JOHANNA MAYER: In the early 1900s, there was a strange dining room in the basement of the Department of Agriculture. Sparse white walls, white china, two round oak tables with white tablecloths, 12 straight-backed chairs. And propped up at the entrance, a hand-painted sign that said "None but the brave can eat the fare".
Every day, 12 young, healthy men would put on their suits and bow ties, march into that dining room, and dig into meals laced with Borax or salicylic acid, or even formaldehyde. They were called The Poison Squad, and the meals that they ate in that basement dining hall would completely transform America's most iconic condiment, ketchup.
From Science Friday, this is Science Diction. I'm Johanna Mayer. Today we're talking about the word ketchup.
At the turn of the century, food regulation in the United States was just not a thing. Manufacturers were making all kinds of substitutions, shall we call them, and you could never be completely sure why you were eating. Strawberry jam could be mashed up apple peels, grass seeds dyed red. And black pepper? That could be anything, bits of coconut shell, rope, a little bit of floor sweepings.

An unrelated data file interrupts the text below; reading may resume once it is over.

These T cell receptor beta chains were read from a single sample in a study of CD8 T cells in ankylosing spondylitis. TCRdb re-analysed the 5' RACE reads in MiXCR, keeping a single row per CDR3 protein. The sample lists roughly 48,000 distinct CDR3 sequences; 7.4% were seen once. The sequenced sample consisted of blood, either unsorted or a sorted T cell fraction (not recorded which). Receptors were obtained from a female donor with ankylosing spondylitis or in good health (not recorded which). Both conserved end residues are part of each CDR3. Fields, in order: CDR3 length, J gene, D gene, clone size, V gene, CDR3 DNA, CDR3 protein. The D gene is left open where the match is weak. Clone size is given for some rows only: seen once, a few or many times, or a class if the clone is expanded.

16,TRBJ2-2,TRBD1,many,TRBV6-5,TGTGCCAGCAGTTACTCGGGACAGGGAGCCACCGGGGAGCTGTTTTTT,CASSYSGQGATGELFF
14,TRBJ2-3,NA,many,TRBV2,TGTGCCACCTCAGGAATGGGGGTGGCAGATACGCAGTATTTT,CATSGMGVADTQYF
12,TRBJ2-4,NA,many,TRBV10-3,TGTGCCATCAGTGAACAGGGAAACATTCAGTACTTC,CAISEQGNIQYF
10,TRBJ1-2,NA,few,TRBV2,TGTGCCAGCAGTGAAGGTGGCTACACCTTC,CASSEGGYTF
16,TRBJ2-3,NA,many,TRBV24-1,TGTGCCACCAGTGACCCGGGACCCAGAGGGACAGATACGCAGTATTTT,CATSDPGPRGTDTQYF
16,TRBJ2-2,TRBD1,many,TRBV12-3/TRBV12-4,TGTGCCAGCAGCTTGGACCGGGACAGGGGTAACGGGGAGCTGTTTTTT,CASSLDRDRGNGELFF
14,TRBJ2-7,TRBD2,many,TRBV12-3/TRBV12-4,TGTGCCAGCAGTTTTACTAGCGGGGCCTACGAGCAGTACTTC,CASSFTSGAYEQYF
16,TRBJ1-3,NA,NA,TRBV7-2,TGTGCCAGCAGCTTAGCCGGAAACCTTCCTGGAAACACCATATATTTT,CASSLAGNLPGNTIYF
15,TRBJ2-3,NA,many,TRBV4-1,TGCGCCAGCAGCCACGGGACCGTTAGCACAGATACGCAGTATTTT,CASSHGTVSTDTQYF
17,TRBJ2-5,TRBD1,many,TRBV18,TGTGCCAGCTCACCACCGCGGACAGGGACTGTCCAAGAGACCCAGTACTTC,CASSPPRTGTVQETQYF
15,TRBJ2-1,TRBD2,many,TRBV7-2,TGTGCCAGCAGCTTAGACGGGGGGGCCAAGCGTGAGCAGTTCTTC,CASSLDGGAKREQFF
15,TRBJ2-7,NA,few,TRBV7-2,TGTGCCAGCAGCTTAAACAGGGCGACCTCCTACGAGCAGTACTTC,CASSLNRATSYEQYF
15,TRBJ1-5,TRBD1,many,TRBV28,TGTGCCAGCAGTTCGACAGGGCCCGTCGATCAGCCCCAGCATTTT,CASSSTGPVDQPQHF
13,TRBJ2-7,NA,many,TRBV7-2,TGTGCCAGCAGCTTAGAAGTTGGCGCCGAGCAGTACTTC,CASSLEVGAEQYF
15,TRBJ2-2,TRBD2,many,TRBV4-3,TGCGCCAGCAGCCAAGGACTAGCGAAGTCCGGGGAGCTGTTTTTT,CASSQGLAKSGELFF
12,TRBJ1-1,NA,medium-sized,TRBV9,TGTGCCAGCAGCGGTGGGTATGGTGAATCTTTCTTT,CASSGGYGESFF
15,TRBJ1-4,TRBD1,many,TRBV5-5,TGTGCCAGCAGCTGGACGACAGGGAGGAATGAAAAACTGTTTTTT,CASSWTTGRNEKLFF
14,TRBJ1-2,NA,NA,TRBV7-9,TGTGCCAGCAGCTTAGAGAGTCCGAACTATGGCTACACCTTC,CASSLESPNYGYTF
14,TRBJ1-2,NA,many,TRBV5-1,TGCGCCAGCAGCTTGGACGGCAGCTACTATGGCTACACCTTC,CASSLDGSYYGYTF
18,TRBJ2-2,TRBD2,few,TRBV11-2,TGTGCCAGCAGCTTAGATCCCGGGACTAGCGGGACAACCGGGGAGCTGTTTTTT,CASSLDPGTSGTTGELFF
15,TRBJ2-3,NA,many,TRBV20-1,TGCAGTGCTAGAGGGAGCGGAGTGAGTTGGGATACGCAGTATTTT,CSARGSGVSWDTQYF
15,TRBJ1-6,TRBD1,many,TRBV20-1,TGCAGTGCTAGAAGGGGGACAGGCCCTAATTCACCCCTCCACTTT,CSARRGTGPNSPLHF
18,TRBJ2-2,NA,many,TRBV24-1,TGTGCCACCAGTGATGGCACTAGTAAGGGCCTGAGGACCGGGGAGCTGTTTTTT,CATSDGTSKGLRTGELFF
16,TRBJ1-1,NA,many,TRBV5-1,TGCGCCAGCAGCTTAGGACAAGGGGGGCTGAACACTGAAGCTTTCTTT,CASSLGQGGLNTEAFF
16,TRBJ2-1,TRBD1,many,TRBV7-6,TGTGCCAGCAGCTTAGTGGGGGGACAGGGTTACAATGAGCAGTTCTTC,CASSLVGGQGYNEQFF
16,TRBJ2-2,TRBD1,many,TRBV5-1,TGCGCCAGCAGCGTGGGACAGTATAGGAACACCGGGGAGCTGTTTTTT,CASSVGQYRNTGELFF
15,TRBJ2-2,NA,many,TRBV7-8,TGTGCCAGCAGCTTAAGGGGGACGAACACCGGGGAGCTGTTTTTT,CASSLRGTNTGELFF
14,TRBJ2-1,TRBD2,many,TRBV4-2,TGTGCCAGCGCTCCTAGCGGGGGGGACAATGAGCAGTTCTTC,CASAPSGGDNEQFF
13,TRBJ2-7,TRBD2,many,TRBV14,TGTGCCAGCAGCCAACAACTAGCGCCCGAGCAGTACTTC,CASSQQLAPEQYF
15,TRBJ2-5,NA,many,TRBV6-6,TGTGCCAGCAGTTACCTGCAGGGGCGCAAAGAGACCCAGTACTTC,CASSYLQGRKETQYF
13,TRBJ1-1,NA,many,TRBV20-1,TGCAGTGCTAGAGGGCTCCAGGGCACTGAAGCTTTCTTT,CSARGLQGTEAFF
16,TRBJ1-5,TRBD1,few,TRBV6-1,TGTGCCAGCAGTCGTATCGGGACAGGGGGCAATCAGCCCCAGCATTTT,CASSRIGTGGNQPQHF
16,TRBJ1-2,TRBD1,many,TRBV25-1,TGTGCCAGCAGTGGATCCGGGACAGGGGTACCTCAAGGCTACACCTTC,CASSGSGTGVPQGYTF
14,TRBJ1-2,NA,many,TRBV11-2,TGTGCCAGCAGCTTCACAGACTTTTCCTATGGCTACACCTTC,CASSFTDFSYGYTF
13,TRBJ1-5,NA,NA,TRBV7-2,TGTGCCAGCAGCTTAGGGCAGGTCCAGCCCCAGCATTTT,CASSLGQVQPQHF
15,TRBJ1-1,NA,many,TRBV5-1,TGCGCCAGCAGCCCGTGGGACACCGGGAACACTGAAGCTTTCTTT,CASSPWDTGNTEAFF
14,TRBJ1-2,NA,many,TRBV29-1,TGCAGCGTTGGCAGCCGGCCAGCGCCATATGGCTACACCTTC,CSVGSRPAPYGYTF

And even if you were getting the food that was on the label, you didn't know what else was in it. Milk, for example. Yes, there was some actual milk in there, but milk producers would often cut it with lukewarm water. Sometimes they would even toss in a squirt of purified cow brains to make it look like there was a layer of cream on top.
And if that wasn't bad enough, it was not unusual to spike milk with formaldehyde. They figured, hey, works on dead bodies. It'll probably keep milk from spoiling, too. As for ketchup, all sorts of trashy fillers were blended up in there, pumpkin rinds, apple trimmings, you name it.